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The basic idea of federal preemption is easily stated: It is a constitutionally mandated principle that demands that federal law trumps state law when the two conflict or in the rare instances when a federal law is so comprehensive that there’s no role left for state law to fill. But in practice, courts have often had difficulty applying the principle.

For plaintiff lawyers, preemption is an ever-present worry. When your client has been injured by a defective car, truck, medical device, boat, tobacco product, pesticide, or mislabeled drug, or has been victimized by a bank or other lending institution, the defendant will probably assert that federal law preempts your client’s state law damages claim. You can expect this argument no matter how weak the federal regulatory scheme or how attenuated the connection between that scheme and the harms your client suffered or the state law duties under which your client seeks a remedy.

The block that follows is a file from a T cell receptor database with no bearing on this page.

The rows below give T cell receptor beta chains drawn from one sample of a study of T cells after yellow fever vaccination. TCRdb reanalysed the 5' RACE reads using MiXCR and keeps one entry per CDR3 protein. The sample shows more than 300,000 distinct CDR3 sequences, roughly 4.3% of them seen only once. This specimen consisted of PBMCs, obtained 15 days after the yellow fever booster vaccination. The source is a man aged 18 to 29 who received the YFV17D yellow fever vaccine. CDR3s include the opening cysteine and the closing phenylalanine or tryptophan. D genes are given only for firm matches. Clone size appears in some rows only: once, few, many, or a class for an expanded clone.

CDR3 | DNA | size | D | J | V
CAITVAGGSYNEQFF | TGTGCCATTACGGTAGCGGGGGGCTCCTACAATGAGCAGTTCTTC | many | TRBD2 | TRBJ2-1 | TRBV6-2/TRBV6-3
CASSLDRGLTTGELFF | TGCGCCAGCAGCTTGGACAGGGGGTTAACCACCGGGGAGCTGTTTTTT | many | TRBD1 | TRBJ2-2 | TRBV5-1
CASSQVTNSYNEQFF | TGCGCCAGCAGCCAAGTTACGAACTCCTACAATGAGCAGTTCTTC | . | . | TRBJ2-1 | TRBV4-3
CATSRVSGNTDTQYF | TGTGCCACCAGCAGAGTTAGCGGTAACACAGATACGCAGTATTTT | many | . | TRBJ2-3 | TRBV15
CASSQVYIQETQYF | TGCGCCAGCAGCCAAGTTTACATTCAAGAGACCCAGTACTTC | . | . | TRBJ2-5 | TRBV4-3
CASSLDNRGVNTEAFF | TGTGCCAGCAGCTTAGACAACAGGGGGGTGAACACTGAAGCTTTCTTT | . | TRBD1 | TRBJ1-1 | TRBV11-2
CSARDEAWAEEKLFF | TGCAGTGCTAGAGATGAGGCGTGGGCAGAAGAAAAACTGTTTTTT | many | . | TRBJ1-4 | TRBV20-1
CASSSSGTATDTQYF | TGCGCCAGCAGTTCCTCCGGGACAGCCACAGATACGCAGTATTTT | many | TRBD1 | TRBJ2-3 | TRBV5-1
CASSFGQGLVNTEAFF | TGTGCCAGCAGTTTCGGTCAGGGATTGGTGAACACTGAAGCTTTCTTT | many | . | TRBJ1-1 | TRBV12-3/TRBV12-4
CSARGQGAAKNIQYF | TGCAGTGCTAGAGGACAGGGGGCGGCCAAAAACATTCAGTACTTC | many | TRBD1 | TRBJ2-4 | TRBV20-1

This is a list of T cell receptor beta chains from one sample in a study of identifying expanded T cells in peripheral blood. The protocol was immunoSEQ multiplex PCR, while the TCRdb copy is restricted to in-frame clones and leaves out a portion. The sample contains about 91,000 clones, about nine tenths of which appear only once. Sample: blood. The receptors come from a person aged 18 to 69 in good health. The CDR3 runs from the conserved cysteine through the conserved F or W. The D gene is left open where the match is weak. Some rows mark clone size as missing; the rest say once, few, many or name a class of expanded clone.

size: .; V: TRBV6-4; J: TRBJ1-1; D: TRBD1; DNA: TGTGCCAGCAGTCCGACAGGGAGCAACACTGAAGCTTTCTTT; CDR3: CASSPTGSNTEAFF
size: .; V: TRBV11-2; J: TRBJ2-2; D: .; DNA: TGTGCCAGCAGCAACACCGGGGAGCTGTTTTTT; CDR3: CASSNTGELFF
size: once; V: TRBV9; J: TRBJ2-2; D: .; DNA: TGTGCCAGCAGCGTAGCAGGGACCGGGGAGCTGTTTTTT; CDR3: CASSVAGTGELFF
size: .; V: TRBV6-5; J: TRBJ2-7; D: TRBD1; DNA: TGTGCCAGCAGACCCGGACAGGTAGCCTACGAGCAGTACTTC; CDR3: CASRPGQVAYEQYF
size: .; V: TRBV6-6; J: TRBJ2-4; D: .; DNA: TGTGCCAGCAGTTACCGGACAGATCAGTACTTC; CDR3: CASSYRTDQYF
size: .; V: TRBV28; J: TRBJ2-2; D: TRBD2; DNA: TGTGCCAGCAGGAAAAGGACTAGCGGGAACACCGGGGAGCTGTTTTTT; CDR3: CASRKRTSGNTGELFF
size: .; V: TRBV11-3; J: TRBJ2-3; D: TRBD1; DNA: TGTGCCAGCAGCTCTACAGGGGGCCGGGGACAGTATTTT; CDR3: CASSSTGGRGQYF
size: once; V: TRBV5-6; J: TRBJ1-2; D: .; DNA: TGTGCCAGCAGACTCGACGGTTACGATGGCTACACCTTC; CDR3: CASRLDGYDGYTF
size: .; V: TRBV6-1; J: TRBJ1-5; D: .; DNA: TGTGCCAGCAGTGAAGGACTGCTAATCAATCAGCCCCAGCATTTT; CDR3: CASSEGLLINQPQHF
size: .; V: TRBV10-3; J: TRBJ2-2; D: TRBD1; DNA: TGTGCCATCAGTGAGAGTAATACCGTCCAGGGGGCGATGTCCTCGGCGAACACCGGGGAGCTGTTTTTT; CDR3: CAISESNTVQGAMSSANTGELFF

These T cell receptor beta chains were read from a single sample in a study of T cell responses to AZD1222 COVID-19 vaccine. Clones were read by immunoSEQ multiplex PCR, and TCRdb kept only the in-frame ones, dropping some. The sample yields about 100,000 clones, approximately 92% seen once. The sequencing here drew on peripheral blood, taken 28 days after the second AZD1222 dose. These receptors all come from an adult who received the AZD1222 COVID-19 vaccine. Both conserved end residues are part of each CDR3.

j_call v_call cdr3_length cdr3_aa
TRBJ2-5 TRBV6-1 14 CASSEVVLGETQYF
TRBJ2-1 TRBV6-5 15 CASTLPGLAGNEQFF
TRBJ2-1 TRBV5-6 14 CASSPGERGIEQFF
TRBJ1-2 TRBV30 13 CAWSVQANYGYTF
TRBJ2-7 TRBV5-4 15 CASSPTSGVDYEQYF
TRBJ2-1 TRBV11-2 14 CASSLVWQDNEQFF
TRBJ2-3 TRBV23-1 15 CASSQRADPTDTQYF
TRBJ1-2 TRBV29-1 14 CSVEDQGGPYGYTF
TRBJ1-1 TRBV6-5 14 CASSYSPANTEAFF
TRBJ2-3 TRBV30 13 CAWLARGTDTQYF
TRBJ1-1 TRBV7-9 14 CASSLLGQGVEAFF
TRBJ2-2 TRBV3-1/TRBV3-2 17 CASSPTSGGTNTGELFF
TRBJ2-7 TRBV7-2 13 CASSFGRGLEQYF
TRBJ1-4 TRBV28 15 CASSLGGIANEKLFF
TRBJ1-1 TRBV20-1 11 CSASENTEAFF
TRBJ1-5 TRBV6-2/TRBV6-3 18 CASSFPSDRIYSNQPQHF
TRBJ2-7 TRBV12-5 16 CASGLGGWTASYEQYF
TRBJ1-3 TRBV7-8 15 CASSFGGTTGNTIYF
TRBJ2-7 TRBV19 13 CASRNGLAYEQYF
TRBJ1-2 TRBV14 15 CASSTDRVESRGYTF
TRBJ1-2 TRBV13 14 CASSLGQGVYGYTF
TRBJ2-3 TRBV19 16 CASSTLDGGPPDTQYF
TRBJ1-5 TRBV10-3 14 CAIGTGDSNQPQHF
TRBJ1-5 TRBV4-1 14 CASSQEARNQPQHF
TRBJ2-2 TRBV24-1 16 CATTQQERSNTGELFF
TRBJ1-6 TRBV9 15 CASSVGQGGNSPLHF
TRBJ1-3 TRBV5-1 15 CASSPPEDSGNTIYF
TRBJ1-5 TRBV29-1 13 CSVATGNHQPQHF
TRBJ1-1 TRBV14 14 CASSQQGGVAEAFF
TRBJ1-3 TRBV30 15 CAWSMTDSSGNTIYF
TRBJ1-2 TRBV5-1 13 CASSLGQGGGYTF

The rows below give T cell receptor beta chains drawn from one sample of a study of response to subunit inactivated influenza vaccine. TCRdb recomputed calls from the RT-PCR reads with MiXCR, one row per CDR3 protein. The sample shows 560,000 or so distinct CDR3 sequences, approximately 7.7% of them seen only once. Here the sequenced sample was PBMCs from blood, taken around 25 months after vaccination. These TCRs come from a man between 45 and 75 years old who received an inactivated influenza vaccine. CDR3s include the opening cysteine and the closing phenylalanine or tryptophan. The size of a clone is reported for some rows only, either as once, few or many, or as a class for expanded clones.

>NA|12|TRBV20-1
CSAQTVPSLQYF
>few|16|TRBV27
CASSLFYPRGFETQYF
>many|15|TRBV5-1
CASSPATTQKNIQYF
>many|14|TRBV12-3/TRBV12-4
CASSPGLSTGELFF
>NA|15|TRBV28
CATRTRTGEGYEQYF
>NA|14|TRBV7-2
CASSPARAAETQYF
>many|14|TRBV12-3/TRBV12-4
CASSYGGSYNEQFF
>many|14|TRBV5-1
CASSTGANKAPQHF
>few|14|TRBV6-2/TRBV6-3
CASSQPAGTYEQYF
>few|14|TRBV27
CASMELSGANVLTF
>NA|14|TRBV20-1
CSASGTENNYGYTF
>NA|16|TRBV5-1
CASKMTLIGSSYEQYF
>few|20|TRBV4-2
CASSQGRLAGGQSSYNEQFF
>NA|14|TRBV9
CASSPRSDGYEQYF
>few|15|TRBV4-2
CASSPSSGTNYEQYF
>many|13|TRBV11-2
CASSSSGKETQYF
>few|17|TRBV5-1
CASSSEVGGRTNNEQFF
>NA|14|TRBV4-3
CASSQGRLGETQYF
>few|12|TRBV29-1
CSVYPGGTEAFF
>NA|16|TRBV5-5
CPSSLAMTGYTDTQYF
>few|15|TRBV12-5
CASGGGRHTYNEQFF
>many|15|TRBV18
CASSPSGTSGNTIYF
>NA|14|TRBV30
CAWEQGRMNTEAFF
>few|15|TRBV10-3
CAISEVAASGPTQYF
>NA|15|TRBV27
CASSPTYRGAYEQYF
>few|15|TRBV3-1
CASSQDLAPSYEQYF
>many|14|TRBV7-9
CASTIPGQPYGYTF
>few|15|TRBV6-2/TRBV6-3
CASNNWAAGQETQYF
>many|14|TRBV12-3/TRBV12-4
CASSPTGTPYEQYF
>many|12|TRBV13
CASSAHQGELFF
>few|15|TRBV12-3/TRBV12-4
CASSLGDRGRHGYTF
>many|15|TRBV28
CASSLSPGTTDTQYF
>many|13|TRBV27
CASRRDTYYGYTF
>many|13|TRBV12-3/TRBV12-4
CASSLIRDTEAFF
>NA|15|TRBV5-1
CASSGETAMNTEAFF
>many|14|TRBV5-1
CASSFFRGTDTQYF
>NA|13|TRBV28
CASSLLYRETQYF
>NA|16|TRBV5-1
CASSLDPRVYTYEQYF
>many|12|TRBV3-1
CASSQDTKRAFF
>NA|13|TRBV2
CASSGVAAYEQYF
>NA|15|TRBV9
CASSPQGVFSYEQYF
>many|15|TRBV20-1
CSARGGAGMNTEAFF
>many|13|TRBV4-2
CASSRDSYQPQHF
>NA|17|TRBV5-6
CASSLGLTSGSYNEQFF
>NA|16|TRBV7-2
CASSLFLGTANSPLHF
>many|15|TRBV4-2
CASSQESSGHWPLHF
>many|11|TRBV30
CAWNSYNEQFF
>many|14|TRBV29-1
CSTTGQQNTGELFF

But defendants’ and tort “reformers’” pro-preemption arguments do not reflect current preemption doctrine as established by the courts. A common—and false—argument for preemption, for example, is that state tort law necessarily interferes with federal regulatory objectives.

Moreover, preemption of state tort law is a bad idea. Immunizing the makers of products that cause injury simply because, for instance, these products have been approved for marketing by a federal agency harms both the injured people and society generally.

Publication Citation

43 Trial 20-25 (2007)